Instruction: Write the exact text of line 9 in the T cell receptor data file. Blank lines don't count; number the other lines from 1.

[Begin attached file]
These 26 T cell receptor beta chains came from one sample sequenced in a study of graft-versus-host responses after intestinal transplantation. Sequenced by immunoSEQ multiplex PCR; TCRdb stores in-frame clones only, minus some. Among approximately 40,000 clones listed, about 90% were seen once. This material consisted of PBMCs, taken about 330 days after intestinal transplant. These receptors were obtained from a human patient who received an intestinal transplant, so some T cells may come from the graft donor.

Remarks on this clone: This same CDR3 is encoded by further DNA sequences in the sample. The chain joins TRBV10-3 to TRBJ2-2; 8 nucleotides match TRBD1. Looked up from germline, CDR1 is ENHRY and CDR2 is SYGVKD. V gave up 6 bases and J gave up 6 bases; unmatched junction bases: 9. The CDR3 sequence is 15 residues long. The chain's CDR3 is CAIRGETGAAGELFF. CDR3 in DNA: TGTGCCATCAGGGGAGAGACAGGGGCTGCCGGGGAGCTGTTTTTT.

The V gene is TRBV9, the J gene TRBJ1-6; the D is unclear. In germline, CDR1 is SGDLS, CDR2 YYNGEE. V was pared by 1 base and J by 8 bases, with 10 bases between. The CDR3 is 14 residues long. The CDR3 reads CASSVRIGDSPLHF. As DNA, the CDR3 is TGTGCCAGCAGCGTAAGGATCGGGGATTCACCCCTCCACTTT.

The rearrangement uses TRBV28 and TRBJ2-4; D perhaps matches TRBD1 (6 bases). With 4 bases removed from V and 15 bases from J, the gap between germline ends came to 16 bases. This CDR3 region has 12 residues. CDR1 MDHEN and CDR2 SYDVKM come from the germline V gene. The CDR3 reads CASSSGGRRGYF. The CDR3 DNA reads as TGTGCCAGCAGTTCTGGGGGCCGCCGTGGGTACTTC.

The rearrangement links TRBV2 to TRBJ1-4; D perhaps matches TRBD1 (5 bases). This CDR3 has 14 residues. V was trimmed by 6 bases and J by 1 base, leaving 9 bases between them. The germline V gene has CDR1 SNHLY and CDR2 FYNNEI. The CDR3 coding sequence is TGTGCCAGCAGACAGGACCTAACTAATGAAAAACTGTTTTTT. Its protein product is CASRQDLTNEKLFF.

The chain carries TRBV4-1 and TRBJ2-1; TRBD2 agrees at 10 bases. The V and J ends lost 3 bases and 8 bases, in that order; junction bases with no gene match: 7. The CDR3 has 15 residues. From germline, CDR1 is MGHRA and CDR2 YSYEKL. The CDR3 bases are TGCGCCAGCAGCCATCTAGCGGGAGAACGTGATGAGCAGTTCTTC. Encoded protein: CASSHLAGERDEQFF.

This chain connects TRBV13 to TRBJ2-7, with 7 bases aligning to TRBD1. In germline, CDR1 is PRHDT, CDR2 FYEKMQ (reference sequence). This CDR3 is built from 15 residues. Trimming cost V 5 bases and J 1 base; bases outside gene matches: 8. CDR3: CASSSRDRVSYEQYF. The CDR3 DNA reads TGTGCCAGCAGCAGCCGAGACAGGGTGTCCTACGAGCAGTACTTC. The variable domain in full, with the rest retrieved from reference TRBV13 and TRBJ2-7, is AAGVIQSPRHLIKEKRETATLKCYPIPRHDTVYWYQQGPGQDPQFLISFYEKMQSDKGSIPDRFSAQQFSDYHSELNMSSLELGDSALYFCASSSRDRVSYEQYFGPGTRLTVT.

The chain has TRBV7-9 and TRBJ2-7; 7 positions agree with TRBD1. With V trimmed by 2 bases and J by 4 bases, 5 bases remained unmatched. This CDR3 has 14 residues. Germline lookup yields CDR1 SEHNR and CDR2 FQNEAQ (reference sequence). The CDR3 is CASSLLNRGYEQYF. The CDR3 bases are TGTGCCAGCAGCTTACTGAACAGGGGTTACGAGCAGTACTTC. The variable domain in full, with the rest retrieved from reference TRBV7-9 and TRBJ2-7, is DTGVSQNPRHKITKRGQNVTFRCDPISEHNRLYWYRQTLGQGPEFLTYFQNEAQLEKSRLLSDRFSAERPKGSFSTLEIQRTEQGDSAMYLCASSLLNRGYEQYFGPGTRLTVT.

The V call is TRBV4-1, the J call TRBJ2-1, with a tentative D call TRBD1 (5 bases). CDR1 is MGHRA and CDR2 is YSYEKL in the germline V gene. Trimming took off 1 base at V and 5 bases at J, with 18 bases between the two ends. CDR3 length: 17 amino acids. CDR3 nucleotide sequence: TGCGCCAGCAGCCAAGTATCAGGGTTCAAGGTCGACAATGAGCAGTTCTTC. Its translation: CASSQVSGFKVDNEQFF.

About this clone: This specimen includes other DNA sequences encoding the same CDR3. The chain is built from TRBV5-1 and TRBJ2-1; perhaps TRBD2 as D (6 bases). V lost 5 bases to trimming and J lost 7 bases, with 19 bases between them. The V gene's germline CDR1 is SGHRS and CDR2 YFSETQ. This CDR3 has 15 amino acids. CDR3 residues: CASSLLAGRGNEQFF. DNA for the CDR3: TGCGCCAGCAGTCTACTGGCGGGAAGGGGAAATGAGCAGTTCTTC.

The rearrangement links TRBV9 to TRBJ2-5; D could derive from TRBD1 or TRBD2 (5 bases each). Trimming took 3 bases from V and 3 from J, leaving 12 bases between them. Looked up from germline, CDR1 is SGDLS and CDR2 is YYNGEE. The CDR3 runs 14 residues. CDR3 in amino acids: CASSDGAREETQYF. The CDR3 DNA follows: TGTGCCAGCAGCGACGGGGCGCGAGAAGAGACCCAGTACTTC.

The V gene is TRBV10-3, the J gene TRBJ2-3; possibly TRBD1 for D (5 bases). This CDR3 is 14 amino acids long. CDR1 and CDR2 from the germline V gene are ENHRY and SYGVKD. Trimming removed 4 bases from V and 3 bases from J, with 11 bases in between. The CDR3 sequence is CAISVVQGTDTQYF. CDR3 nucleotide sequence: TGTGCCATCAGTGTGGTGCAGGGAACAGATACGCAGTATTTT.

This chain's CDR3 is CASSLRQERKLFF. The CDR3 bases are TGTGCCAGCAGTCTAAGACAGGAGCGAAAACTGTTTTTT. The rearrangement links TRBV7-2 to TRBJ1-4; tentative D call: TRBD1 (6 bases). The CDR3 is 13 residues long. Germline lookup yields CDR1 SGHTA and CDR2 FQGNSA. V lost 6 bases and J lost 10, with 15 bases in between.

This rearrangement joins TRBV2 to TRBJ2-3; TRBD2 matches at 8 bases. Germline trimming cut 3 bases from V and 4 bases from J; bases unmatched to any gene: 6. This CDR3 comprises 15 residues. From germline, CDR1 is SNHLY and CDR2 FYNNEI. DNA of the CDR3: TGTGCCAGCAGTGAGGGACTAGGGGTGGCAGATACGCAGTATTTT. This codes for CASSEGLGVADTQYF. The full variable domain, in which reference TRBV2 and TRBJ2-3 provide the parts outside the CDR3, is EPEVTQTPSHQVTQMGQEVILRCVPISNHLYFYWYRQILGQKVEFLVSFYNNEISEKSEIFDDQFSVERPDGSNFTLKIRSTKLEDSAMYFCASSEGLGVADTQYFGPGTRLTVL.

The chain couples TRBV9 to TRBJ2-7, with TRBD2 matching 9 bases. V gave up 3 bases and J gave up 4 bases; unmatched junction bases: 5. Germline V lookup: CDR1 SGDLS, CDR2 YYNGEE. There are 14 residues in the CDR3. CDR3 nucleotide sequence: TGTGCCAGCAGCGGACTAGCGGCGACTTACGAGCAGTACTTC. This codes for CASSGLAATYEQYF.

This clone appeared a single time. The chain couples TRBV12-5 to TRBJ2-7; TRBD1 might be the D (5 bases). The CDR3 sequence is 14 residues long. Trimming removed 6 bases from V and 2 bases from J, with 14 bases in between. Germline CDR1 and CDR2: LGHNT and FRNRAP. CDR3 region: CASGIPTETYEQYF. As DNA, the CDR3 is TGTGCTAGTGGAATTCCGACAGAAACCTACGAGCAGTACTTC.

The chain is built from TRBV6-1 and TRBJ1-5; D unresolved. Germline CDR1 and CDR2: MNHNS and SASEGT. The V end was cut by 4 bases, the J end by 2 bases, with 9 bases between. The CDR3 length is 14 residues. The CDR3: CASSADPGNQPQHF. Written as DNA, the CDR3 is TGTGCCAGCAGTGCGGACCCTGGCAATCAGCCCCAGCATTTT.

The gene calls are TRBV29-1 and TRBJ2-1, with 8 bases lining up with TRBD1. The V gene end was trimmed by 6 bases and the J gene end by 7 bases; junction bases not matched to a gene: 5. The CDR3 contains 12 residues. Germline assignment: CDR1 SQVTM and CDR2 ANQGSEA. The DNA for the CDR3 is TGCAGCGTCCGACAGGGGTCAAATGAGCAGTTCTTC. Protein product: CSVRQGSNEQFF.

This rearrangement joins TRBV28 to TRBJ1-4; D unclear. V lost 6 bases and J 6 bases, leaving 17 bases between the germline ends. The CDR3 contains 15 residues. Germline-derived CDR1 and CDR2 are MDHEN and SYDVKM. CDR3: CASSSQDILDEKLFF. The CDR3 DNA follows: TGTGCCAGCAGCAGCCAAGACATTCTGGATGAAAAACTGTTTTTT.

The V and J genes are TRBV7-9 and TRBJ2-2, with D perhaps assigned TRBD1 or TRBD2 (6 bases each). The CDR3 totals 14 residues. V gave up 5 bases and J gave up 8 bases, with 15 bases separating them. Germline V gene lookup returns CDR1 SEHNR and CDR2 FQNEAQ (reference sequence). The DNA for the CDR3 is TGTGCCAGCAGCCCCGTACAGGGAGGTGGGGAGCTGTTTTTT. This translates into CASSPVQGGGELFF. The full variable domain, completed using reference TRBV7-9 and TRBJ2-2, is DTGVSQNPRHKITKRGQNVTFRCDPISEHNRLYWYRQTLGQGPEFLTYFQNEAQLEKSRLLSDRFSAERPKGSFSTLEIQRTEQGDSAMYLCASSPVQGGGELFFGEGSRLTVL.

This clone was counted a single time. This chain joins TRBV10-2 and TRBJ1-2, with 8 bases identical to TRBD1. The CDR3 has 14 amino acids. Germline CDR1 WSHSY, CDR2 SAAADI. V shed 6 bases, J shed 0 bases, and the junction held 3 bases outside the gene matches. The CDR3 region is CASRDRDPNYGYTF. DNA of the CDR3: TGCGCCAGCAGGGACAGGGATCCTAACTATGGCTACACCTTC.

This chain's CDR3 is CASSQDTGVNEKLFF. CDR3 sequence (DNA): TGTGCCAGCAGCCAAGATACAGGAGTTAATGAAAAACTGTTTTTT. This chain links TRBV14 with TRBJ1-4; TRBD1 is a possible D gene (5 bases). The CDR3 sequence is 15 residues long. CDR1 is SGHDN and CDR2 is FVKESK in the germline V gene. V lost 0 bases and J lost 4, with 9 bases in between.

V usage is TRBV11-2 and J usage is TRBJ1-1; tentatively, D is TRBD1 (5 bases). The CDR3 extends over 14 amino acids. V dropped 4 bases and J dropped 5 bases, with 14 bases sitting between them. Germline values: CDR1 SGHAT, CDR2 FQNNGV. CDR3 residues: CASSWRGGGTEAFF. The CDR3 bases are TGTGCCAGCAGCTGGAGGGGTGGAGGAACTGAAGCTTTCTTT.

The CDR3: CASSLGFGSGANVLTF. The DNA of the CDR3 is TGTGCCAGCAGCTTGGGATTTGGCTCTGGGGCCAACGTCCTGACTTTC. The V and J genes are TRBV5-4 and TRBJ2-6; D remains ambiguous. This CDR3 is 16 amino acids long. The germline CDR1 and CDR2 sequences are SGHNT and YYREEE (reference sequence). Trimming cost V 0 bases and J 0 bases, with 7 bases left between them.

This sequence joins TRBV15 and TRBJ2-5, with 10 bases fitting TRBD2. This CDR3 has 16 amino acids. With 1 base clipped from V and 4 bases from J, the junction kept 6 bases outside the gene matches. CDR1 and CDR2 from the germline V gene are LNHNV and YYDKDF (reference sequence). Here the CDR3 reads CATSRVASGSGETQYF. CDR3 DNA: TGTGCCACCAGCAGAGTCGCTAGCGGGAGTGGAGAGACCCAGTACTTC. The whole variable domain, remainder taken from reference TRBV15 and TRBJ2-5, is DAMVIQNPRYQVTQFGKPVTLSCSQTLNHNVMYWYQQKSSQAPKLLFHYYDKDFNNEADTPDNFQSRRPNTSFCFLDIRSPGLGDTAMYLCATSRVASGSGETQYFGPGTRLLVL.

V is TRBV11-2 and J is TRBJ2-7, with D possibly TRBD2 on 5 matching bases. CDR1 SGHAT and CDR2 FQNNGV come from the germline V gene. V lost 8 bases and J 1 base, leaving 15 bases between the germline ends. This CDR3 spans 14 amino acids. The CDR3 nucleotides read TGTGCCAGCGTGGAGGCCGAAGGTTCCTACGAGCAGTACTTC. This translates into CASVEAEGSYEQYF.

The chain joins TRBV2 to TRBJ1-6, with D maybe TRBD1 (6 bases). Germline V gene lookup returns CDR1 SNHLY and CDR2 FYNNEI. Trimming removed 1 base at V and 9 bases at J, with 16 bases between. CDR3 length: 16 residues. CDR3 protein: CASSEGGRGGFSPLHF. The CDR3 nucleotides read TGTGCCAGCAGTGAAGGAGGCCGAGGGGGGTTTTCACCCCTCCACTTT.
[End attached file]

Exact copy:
The V call is TRBV4-1, the J call TRBJ2-1, with a tentative D call TRBD1 (5 bases). CDR1 is MGHRA and CDR2 is YSYEKL in the germline V gene. Trimming took off 1 base at V and 5 bases at J, with 18 bases between the two ends. CDR3 length: 17 amino acids. CDR3 nucleotide sequence: TGCGCCAGCAGCCAAGTATCAGGGTTCAAGGTCGACAATGAGCAGTTCTTC. Its translation: CASSQVSGFKVDNEQFF.